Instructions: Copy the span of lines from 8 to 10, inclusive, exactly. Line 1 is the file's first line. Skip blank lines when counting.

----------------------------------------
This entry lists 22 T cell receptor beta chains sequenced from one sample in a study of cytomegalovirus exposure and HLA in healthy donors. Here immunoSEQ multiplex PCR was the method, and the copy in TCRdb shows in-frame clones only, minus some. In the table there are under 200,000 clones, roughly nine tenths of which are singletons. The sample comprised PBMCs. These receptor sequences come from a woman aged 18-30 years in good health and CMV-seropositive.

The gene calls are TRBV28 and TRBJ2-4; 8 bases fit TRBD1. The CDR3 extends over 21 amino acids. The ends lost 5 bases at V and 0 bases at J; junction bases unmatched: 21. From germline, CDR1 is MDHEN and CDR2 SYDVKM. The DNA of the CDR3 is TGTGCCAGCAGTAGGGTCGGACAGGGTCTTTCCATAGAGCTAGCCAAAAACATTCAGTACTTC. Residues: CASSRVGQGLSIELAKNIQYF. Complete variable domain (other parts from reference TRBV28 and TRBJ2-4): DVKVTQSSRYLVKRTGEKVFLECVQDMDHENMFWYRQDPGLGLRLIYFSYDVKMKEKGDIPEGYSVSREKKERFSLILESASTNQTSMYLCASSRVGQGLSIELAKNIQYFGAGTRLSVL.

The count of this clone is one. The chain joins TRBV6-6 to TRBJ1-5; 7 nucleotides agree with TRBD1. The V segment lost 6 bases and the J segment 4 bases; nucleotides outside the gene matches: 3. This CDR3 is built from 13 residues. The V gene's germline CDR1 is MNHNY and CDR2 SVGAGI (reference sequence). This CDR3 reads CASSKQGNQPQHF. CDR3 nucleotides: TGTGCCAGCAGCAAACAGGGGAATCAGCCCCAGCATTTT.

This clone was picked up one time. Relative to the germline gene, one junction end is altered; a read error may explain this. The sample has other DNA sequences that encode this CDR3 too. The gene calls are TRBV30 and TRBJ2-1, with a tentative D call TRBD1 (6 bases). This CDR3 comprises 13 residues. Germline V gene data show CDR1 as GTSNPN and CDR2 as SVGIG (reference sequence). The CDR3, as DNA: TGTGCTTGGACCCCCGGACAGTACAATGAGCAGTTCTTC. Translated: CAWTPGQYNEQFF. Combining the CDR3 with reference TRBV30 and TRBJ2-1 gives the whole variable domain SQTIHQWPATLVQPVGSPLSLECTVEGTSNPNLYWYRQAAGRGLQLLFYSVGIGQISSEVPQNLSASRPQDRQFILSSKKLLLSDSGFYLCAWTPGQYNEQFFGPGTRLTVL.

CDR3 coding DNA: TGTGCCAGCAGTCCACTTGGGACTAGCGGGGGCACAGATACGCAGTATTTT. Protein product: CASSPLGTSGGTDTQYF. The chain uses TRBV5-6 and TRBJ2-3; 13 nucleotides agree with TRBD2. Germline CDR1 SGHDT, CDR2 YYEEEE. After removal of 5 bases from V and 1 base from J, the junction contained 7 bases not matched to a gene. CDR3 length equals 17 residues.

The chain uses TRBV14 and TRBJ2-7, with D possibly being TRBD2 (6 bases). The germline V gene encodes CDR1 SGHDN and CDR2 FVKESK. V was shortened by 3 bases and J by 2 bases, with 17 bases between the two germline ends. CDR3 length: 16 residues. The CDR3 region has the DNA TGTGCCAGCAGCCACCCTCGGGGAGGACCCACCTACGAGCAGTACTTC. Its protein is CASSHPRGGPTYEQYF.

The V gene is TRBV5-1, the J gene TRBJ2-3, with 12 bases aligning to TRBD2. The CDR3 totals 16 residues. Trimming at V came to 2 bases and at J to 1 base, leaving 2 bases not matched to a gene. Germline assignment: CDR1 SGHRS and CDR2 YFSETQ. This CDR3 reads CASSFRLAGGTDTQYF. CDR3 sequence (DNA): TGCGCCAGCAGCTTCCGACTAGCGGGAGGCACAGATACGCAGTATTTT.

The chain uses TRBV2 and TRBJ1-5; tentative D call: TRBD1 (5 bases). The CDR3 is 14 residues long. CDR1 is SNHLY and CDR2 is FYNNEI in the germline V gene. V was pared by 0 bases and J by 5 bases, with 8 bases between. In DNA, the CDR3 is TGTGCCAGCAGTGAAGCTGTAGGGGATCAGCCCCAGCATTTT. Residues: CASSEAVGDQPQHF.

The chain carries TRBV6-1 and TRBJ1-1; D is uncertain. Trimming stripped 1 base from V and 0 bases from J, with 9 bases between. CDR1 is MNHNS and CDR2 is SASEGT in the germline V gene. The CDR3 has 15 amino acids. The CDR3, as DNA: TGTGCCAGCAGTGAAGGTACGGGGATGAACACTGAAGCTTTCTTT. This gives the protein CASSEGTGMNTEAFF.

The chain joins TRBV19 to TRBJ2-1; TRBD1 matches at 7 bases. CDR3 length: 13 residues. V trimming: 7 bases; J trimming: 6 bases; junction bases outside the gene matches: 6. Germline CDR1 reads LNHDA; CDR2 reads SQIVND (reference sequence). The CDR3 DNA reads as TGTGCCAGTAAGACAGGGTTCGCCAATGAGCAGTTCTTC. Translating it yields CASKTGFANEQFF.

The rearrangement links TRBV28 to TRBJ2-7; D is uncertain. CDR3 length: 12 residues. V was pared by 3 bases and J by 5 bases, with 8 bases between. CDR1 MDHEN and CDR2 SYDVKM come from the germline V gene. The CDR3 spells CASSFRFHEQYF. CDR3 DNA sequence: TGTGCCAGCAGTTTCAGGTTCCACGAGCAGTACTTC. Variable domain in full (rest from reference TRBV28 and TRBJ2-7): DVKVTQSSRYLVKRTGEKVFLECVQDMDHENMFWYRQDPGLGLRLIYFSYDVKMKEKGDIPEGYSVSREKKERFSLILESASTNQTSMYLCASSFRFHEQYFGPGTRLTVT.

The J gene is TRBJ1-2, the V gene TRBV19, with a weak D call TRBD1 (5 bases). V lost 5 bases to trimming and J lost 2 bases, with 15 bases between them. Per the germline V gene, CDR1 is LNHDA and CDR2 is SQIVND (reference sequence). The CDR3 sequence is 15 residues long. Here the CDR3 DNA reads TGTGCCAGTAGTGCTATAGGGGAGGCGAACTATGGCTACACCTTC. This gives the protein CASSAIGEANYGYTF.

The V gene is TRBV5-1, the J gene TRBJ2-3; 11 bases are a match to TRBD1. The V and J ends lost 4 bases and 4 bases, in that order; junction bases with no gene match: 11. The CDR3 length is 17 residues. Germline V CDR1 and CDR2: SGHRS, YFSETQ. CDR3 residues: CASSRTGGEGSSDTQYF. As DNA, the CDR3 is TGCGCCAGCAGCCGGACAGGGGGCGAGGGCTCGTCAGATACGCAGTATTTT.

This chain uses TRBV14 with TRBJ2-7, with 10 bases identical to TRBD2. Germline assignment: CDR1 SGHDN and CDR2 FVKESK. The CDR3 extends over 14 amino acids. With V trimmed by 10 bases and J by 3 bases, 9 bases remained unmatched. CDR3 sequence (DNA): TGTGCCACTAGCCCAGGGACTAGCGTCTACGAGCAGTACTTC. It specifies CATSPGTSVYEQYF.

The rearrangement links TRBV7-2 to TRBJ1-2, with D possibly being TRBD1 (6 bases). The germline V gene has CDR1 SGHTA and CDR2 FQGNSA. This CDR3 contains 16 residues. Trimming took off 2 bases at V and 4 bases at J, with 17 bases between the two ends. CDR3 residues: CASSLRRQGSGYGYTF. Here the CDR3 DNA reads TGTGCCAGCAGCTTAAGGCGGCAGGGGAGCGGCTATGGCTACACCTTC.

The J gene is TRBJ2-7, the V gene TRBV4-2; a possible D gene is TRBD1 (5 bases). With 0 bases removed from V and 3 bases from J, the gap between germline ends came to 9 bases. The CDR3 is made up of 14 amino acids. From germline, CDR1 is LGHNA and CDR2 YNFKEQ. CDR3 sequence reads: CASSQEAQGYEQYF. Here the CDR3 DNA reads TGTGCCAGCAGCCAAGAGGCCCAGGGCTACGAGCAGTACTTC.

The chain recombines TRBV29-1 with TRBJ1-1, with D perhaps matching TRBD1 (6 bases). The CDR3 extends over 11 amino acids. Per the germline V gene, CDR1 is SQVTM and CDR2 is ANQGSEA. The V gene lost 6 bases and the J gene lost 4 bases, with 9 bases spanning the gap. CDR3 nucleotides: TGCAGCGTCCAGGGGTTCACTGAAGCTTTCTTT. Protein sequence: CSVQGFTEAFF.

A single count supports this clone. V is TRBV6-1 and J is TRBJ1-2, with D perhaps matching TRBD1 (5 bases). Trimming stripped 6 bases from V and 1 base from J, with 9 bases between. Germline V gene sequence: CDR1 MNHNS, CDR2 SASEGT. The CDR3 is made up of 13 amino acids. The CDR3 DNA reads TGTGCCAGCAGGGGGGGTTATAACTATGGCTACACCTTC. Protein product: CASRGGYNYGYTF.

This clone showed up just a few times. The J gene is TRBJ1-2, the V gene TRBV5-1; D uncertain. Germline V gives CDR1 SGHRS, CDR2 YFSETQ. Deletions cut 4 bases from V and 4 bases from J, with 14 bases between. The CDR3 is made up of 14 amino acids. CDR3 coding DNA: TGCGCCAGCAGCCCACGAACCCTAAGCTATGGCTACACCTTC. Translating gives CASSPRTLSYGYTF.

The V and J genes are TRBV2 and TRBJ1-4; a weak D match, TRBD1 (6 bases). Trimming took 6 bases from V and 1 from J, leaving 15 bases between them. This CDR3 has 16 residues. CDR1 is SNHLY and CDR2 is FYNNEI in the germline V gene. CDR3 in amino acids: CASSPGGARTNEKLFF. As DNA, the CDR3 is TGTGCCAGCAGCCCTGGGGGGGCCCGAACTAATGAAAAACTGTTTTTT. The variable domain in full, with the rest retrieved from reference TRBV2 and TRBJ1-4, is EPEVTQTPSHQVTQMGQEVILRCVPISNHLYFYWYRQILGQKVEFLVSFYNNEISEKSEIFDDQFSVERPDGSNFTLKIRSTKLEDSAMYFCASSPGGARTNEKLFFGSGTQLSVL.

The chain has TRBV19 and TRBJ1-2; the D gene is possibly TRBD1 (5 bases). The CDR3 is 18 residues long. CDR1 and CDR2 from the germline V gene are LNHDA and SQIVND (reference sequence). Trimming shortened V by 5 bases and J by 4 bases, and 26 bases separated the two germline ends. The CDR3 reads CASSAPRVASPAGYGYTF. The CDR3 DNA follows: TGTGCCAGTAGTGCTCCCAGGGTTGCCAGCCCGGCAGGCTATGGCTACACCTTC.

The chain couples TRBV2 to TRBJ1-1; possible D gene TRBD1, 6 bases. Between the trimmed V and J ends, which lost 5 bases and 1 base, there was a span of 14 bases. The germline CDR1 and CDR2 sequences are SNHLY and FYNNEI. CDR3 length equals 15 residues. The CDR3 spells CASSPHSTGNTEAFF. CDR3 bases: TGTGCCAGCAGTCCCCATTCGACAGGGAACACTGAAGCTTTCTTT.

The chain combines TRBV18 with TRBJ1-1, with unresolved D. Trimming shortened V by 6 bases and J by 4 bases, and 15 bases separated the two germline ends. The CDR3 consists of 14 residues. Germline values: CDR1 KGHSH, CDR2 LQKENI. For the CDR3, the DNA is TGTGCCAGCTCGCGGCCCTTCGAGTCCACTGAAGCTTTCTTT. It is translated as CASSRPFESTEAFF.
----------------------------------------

The chain uses TRBV2 and TRBJ1-5; tentative D call: TRBD1 (5 bases). The CDR3 is 14 residues long. CDR1 is SNHLY and CDR2 is FYNNEI in the germline V gene. V was pared by 0 bases and J by 5 bases, with 8 bases between. In DNA, the CDR3 is TGTGCCAGCAGTGAAGCTGTAGGGGATCAGCCCCAGCATTTT. Residues: CASSEAVGDQPQHF.

The chain carries TRBV6-1 and TRBJ1-1; D is uncertain. Trimming stripped 1 base from V and 0 bases from J, with 9 bases between. CDR1 is MNHNS and CDR2 is SASEGT in the germline V gene. The CDR3 has 15 amino acids. The CDR3, as DNA: TGTGCCAGCAGTGAAGGTACGGGGATGAACACTGAAGCTTTCTTT. This gives the protein CASSEGTGMNTEAFF.

The chain joins TRBV19 to TRBJ2-1; TRBD1 matches at 7 bases. CDR3 length: 13 residues. V trimming: 7 bases; J trimming: 6 bases; junction bases outside the gene matches: 6. Germline CDR1 reads LNHDA; CDR2 reads SQIVND (reference sequence). The CDR3 DNA reads as TGTGCCAGTAAGACAGGGTTCGCCAATGAGCAGTTCTTC. Translating it yields CASKTGFANEQFF.